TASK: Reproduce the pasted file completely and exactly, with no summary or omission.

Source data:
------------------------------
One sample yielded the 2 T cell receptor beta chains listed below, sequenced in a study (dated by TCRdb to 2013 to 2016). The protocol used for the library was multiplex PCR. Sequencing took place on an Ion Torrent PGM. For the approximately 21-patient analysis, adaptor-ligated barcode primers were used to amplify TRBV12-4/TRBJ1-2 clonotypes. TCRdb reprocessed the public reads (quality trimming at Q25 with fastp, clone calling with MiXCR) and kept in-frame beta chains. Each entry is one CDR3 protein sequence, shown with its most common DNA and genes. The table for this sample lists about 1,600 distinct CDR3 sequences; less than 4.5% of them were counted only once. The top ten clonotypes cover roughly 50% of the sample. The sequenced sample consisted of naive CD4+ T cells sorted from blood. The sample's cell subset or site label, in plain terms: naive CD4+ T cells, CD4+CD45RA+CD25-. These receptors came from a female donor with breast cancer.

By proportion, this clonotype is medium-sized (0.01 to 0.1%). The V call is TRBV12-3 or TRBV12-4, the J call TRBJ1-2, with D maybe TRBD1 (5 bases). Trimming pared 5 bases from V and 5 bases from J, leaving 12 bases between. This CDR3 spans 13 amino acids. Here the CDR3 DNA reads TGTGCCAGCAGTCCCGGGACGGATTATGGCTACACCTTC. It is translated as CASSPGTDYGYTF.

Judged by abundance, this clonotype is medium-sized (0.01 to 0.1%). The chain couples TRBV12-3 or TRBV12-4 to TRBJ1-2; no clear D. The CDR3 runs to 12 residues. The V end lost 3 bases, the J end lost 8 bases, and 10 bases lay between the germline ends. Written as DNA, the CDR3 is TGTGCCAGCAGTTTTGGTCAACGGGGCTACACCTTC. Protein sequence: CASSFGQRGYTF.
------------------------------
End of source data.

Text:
One sample yielded the 2 T cell receptor beta chains listed below, sequenced in a study (dated by TCRdb to 2013 to 2016). The protocol used for the library was multiplex PCR. Sequencing took place on an Ion Torrent PGM. For the approximately 21-patient analysis, adaptor-ligated barcode primers were used to amplify TRBV12-4/TRBJ1-2 clonotypes. TCRdb reprocessed the public reads (quality trimming at Q25 with fastp, clone calling with MiXCR) and kept in-frame beta chains. Each entry is one CDR3 protein sequence, shown with its most common DNA and genes. The table for this sample lists about 1,600 distinct CDR3 sequences; less than 4.5% of them were counted only once. The top ten clonotypes cover roughly 50% of the sample. The sequenced sample consisted of naive CD4+ T cells sorted from blood. The sample's cell subset or site label, in plain terms: naive CD4+ T cells, CD4+CD45RA+CD25-. These receptors came from a female donor with breast cancer.

By proportion, this clonotype is medium-sized (0.01 to 0.1%). The V call is TRBV12-3 or TRBV12-4, the J call TRBJ1-2, with D maybe TRBD1 (5 bases). Trimming pared 5 bases from V and 5 bases from J, leaving 12 bases between. This CDR3 spans 13 amino acids. Here the CDR3 DNA reads TGTGCCAGCAGTCCCGGGACGGATTATGGCTACACCTTC. It is translated as CASSPGTDYGYTF.

Judged by abundance, this clonotype is medium-sized (0.01 to 0.1%). The chain couples TRBV12-3 or TRBV12-4 to TRBJ1-2; no clear D. The CDR3 runs to 12 residues. The V end lost 3 bases, the J end lost 8 bases, and 10 bases lay between the germline ends. Written as DNA, the CDR3 is TGTGCCAGCAGTTTTGGTCAACGGGGCTACACCTTC. Protein sequence: CASSFGQRGYTF.